The demand for certain products tends to be consistent, and people tend to need these products regularly. For example, most people need to eat every day, so the demand for food is fairly steady.

Businesses that produce these necessities rely on this constant demand to maintain a steady income. If their product were not needed or wanted, then their business would suffer greatly.

How does a business ensure continuous demand for its product? By maintaining a good quality at a reasonable price, of course!

Companies that produce staples such as eggs, bread, and electricity must maintain high quality at an affordable price in order to keep demand steady. If someone can offer their product at a lower cost while maintaining quality, then they will draw customers from the original company. Lowering quality would then hurt the company’s name and future sales.

This article will discuss more about the demands for such products as eggs, bread, and electricity.

Declining

the demand schedules for such products as eggs, bread, and electricity tend to be

The demand schedule for most products is declining, meaning that as the price of the product goes down, people will buy more of it.

This is because as the price of a product goes down, consumers can afford to buy more of it. For example, if the average consumer spends $100 per week on groceries, then as the price of bread goes down, they can buy more of it for the same $100 budget.

Bread is a staple food and most people would prefer to have some in their kitchen than none. As the price of bread goes down, consumers will tend to buy more of it to keep up with their normal consumption level.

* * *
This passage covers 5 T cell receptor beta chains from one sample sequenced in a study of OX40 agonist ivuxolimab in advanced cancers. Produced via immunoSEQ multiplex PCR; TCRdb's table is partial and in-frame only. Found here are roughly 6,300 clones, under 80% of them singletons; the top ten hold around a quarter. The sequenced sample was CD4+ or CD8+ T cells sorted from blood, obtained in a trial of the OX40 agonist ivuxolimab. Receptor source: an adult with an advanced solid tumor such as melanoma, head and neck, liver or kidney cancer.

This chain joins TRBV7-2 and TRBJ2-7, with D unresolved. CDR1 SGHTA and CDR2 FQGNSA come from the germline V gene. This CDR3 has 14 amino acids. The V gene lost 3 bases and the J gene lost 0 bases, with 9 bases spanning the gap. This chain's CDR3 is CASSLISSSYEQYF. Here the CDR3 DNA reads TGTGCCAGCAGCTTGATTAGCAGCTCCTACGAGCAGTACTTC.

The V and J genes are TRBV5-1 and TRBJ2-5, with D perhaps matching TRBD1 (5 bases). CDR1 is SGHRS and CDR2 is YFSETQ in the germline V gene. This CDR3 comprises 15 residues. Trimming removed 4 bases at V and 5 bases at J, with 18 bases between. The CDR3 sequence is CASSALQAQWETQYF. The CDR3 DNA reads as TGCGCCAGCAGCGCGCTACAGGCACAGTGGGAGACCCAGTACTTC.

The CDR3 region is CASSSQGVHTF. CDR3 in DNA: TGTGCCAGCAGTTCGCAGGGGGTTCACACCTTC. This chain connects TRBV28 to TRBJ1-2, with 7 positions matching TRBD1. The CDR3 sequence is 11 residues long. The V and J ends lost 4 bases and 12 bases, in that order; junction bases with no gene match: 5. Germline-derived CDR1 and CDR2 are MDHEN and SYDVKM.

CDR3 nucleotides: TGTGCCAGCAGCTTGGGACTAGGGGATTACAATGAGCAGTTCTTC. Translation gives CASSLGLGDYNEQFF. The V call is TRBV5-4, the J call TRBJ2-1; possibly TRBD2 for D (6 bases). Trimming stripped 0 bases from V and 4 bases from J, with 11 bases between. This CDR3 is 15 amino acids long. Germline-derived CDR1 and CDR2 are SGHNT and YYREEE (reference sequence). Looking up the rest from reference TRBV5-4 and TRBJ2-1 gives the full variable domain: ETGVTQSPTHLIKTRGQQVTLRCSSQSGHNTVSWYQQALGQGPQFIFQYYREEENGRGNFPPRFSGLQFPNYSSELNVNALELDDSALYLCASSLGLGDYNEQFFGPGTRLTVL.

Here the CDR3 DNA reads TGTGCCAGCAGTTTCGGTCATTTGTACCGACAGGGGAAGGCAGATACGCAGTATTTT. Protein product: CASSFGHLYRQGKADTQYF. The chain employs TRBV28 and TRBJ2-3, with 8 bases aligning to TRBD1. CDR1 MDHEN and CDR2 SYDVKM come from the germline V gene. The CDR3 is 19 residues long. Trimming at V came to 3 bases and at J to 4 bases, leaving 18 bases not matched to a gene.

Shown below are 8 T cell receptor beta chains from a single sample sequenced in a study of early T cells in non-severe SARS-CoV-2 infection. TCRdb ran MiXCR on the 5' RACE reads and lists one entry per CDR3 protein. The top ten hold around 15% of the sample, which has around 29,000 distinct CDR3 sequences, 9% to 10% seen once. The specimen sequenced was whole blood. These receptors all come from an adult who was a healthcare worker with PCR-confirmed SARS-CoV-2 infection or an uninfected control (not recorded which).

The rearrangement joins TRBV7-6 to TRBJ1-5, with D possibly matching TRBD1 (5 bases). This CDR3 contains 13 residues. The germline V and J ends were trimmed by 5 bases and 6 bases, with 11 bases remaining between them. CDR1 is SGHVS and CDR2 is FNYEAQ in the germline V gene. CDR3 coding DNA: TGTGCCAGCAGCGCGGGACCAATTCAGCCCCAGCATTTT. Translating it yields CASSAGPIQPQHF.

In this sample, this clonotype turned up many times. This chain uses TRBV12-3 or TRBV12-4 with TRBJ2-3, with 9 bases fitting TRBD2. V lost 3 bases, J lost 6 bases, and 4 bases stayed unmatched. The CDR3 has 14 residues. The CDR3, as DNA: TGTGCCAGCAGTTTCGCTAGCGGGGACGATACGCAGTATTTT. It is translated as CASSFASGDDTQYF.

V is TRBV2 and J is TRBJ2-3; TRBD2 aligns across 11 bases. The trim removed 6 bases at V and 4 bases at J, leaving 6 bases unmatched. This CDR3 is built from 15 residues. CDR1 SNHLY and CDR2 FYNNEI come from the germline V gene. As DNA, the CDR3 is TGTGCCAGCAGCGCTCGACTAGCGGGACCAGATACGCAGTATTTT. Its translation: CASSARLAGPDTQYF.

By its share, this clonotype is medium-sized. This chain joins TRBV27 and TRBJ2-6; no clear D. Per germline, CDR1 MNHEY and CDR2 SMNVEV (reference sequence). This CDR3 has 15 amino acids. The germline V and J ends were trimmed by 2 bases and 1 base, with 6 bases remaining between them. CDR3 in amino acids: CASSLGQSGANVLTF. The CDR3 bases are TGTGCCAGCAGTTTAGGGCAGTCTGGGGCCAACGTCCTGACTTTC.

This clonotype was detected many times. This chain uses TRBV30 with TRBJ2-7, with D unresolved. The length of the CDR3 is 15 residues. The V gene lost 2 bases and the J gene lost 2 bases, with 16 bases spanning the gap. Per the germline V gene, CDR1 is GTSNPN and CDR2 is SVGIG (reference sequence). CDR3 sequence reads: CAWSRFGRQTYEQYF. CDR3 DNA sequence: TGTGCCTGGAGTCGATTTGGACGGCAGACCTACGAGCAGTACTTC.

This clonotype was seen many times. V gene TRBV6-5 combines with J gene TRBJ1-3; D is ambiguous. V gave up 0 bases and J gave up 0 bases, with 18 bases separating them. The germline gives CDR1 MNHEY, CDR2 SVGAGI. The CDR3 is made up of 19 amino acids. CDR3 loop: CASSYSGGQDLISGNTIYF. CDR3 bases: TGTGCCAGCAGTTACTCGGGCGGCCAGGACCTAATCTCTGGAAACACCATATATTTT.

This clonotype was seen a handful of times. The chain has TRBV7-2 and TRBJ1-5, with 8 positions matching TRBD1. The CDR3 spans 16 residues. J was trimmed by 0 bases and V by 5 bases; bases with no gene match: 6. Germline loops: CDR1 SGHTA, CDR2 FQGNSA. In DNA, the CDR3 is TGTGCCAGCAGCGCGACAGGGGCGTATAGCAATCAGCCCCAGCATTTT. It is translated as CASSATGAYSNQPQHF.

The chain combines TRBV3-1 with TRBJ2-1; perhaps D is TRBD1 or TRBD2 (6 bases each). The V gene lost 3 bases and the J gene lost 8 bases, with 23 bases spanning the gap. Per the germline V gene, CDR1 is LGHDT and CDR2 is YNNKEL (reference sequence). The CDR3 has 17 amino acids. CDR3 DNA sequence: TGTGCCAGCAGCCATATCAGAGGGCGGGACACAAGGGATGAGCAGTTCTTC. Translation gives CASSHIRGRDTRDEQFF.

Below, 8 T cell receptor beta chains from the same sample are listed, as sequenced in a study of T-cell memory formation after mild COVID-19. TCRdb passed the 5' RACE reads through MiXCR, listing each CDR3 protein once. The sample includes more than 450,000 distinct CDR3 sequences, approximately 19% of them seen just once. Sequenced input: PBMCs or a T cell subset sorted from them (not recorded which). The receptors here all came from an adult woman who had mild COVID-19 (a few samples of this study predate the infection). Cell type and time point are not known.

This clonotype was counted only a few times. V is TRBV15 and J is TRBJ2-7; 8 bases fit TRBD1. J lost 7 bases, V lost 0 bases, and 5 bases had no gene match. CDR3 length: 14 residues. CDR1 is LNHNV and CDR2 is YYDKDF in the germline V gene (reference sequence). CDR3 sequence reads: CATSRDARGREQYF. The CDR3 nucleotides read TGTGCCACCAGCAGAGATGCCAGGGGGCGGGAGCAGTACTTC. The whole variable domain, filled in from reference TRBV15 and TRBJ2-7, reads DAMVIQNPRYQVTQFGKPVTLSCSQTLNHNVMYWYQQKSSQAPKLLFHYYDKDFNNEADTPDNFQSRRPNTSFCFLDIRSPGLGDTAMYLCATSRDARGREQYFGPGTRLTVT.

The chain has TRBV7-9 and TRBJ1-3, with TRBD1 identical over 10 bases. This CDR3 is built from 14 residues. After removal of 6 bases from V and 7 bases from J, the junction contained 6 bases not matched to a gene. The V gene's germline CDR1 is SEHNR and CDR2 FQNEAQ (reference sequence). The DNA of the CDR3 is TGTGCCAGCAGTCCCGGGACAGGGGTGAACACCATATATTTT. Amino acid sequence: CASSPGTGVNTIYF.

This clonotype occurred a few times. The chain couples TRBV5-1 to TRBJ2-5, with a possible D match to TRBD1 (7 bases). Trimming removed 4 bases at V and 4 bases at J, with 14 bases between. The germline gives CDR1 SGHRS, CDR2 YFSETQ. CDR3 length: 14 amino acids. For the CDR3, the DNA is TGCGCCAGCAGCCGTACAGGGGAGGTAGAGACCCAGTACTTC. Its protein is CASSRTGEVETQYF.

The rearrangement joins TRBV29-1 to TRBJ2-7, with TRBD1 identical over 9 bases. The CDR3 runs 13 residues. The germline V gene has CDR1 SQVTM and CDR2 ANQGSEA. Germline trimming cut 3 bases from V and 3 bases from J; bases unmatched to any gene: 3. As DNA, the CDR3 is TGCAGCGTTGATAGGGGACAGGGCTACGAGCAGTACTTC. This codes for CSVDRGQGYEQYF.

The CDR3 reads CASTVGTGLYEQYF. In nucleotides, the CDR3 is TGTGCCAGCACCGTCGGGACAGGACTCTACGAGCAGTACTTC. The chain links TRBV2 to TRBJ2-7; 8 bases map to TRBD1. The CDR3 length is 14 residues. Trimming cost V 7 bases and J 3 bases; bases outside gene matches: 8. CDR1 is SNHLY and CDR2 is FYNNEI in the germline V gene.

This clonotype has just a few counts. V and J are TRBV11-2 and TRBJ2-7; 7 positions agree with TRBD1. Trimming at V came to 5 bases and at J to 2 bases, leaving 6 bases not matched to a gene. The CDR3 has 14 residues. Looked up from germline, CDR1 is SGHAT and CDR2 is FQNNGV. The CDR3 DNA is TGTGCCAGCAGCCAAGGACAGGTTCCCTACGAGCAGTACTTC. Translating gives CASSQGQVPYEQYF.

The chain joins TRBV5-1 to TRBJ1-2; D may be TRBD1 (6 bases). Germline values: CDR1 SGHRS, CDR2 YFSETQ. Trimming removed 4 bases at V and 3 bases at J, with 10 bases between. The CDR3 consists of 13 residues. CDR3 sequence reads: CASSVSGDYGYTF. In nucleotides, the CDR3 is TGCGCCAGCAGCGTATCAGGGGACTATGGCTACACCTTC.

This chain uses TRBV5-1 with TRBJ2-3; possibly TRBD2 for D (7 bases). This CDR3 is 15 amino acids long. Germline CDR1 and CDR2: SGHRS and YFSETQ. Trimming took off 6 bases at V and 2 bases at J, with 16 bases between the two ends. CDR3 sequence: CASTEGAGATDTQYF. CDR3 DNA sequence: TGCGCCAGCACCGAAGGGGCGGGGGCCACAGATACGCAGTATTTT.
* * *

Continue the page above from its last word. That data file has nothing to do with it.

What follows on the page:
The same applies to eggs: if they become cheaper, people will stock up on them. Consumers may even decide to eat one or two instead of just one depending on the decrease in price.

Electricity is similar: if it becomes cheaper, people will run more appliances and devices, using more electricity.

Rising

When the price of a good or service rises, consumers will demand less of it. This is because consumers need to balance spending on different goods and services.

If the price of eggs rises, then people will buy fewer eggs. This is because they will have to cut spending in another area to avoid overspending in the area of eggs. It is a way to maintain balance in their spending.

Manufacturers also respond to rising prices by producing more of a product. This is because they earn more money by producing more, so most try to meet that demand. There are sometimes limitations that prevent this, however.

For example, if it becomes too costly to produce electricity, then the company may not be able to produce as much of it due to cost constraints. This would cause the demand schedule for electricity to decrease.

Relatively flat